Monday, November 15, 2010

Becket 2.0?!

One of my favorite plays/films of all time, the unjustly obscure Becket, is apparently being updated by Oscar-winning writer William Monahan, who will also direct (he's directed one film coming out soon). An article I read said he was going back to the "source material" rather than updating the movie, but unless that means skipping over Jean Anouilh's famous play entirely, it won't change much, because the film is almost too faithful to the play. It's a very talky movie. Becket delivers one monologue entirely to the sky.

Coincidentally enough, I just read in Leslie Caron's memoir that she persuaded Anouilh to allow an English version, because the original French version flopped. Laurence Olivier and Anthony Quinn took on the stage version, and nobody ever looked back.

Henry II, Thomas Becket, who will rid me of this turbulent priest, yadda yadda. Peter O'Toole and Richard Burton scorched the screen in the original film; let's see who takes this on.

Wednesday, October 27, 2010

Oh, and while I'm here...

Shark. Glee. Has jumped.

Scandal in high life

I read the new C.S. Harris mystery today. This is after I read the second-to-last one yesterday, because I forgot I had read it at all. Not because it's bad, but because the third-to-last one was so searingly good that the follow-up necessarily paled in comparison. Alas, so did this one. I AM glad that Harris didn't drag out some of her hero's personal life developments too long (SPOILER ALERT). I can't speak for everyone else, but it was patently obvious to me that his father was not, in fact, his biological father. When you keep yammering on about the family's blue eyes and the one black sheep's unusual yellow eyes, Mendel starts rolling in his grave. Anyway, it was a nice return to period mystery. I haven't been indulging in my usual reading vices, having been using the university library more than the public, and also having been exercising out of doors instead of on the elliptical. I think I'll give myself an injection of bad fantasy next.

Thursday, October 21, 2010



Tuesday, October 12, 2010

iBook? iApp? I'll take anything...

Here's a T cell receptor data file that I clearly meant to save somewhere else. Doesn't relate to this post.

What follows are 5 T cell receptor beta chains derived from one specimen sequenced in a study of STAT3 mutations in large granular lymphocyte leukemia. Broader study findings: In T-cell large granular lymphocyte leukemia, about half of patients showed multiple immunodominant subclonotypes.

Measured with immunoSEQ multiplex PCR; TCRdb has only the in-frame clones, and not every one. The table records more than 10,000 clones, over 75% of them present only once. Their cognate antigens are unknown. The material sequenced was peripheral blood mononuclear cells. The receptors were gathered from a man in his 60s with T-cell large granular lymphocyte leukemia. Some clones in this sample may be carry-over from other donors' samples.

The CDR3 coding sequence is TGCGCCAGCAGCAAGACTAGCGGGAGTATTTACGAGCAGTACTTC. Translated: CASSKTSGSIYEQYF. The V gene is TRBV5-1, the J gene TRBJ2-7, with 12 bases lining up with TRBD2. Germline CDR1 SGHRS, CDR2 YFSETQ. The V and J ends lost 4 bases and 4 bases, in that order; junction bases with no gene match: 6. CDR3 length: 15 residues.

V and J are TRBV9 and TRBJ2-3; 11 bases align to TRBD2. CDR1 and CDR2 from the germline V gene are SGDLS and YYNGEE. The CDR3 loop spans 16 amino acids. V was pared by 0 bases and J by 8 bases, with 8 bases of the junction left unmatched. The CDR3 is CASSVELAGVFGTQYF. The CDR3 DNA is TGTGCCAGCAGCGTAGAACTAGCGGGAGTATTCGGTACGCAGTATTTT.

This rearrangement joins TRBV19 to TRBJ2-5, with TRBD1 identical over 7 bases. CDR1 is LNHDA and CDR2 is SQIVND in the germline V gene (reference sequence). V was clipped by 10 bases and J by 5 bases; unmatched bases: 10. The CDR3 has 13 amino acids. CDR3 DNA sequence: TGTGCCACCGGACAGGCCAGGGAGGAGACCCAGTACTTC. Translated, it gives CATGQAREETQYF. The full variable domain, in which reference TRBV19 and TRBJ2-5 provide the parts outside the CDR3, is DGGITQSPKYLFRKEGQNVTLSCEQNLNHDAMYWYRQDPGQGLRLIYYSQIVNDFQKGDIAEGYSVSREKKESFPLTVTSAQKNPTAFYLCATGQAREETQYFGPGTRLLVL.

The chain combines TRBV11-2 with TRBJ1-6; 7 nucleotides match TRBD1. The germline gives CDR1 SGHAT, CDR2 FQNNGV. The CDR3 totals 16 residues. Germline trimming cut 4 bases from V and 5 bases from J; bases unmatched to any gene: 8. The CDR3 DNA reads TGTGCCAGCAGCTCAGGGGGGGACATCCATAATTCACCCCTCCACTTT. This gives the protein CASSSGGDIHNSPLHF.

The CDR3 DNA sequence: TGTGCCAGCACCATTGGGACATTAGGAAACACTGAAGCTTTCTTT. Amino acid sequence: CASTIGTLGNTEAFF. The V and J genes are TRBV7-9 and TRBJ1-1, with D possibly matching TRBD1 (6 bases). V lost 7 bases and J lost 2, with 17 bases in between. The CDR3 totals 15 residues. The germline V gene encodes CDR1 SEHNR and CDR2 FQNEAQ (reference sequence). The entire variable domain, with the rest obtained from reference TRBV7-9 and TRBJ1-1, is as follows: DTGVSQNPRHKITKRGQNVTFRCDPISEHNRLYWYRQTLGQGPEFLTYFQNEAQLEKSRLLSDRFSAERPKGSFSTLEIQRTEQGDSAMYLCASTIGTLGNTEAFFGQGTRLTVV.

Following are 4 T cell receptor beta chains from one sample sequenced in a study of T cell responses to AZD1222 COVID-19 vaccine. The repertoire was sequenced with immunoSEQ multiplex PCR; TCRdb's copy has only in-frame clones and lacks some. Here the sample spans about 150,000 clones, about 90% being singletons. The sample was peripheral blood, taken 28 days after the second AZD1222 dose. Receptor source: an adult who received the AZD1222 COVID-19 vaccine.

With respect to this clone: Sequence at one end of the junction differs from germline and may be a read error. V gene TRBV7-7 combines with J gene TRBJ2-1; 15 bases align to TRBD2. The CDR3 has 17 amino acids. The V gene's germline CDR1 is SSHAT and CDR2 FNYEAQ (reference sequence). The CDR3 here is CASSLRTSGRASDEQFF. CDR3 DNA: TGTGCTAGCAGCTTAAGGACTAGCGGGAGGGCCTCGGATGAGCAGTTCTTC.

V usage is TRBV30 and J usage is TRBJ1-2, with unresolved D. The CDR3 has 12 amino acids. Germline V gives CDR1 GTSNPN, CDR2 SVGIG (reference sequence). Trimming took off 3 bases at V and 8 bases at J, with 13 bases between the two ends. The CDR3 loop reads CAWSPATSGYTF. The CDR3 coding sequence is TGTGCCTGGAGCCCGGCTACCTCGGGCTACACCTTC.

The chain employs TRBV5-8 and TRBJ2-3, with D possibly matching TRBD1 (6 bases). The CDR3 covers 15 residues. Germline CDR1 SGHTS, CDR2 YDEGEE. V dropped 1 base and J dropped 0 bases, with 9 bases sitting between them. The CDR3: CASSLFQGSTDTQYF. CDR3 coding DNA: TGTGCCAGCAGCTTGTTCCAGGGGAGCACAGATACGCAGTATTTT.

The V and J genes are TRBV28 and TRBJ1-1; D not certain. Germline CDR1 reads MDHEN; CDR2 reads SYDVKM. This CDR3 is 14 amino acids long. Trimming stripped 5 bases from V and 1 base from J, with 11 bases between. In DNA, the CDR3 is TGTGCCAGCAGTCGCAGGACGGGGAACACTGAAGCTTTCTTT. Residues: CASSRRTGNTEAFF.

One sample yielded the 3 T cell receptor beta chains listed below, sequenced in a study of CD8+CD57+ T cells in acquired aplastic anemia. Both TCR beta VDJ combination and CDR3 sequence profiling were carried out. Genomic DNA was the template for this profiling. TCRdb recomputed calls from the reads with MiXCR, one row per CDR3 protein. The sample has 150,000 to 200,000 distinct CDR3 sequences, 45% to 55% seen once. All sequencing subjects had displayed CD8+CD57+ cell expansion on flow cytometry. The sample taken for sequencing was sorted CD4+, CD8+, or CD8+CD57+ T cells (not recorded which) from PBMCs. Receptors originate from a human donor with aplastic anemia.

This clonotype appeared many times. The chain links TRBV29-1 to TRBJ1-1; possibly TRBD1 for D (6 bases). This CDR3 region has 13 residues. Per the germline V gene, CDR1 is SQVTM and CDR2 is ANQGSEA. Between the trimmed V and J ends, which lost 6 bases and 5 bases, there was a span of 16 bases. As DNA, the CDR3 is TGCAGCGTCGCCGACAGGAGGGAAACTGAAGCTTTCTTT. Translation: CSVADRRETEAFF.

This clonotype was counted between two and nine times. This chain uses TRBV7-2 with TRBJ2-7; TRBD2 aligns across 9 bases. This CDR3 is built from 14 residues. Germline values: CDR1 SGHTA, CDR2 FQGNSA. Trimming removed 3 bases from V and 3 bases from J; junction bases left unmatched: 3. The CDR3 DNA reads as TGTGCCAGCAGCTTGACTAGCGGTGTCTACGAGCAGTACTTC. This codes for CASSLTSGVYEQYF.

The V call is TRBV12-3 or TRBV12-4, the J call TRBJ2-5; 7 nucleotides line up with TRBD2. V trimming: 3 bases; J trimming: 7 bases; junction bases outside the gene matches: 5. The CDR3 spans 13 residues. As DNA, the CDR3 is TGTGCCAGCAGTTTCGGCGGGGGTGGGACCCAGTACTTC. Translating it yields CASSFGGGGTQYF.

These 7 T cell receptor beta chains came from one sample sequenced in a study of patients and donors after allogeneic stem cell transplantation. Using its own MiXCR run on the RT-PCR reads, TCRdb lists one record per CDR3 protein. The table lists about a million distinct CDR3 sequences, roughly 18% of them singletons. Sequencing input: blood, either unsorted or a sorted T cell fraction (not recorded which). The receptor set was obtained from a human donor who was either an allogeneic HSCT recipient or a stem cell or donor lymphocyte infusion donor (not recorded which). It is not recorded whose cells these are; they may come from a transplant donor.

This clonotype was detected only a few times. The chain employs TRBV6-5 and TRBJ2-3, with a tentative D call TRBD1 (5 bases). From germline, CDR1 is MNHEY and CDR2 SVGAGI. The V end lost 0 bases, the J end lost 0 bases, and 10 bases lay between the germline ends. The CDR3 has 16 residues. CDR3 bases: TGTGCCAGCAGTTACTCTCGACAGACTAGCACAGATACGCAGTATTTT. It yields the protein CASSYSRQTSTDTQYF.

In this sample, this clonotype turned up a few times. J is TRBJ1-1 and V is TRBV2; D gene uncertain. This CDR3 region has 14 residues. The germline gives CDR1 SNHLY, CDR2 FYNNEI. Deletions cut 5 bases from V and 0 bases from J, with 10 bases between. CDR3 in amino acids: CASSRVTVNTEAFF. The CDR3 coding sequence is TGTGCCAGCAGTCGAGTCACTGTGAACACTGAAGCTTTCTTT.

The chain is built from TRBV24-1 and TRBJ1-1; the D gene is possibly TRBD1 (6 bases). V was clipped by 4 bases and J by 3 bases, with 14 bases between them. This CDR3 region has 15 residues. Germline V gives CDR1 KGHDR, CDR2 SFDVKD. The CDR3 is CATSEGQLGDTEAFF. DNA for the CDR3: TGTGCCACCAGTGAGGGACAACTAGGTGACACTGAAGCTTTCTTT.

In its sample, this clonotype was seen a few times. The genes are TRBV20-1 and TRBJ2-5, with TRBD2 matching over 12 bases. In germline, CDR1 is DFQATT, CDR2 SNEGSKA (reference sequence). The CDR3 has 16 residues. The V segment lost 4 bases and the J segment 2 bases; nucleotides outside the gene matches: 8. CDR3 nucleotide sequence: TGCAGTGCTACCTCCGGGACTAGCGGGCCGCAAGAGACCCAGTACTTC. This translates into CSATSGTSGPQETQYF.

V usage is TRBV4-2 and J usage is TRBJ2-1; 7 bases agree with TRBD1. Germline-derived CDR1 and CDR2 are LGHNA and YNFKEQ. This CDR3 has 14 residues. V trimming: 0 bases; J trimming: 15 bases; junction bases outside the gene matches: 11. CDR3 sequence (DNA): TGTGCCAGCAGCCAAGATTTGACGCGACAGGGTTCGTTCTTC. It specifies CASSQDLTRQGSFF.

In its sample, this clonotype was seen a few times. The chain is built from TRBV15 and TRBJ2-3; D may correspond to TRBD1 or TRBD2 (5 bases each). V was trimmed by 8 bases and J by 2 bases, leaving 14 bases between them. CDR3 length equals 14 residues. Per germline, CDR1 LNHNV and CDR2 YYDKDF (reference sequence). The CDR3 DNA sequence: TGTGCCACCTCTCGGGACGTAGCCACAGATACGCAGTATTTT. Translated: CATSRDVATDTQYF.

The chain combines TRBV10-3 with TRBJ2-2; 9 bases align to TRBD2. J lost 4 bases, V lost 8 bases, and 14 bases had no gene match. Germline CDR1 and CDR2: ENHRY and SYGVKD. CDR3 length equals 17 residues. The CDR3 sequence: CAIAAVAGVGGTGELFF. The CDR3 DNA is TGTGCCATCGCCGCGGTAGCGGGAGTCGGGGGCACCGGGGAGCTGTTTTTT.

For the love of god, is Stephen Fry's new book getting a US release or not? In any damn format? I'm this close to buying the UK hardcover and getting it shipped.

Saturday, October 2, 2010

Ozomatli brings me back!

Something about the move and the transition to NC threw me off completely... but I am back, though we'll see how the blogging transition goes. Here are some things I've skipped blogging about:

1) Well, this isn't a skip. I went to see Ozomatli last night. Great guys, awesome show; kind of odd venue, since it was a concert hall, and people were torn between sitting and standing. Especially in the balcony, since the ushers were doing their best to prevent anyone from moving around significantly. I can understand that you don't want any diving.

2) Superchunk! My new hometown band. I went to a concert at the Duke art museum, and it was also awesome. I happily head-banged, or at least head-bopped, the whole time.

3) Sadly, I missed seeing Billy Bragg. The non-classical musical scene around here is pretty good; if I had any taste for bluegrass and country, I'd be in heaven.

4) At long last, I am reading Mark Kurlansky's Cod. Almost done. Rare that I spread out reading a book this long, but it's not suspenseful. I mean, I know what happens to the cod.

5) No travels lately. San Antonio in November.

6) Been on a huge Ricky Gervais kick lately. I generally am, since I adore him, but I polished off all of Extras and am moving backwards to the Office. I'm furious that no sooner do I leave Chicago than he shows up there to do a standup gig. How much do you want to bet he ain't hitting Raleigh anytime soon?

Friday, July 2, 2010

Chicago Chihuly

On one of my last trips around Chicago before I left for warmer climes, my friend C. and I went to the Garfield Park Conservatory, an excellent conservatory in a perhaps not so gorgeous part of the city. It has rooms by various plant and climate regions (a desert room, a tropical room with tons of palms, a fern room), some nice garden space, including a Monet garden after the one at Giverny in France, and these undoubtedly priceless Chihuly flowers sticking up from a water feature. I'm glad I got to see it before I left.

I don't know when the exciting NC photos will start appearing, but I'll try to cough something up soon.

Tuesday, June 15, 2010

...And I will not be shamed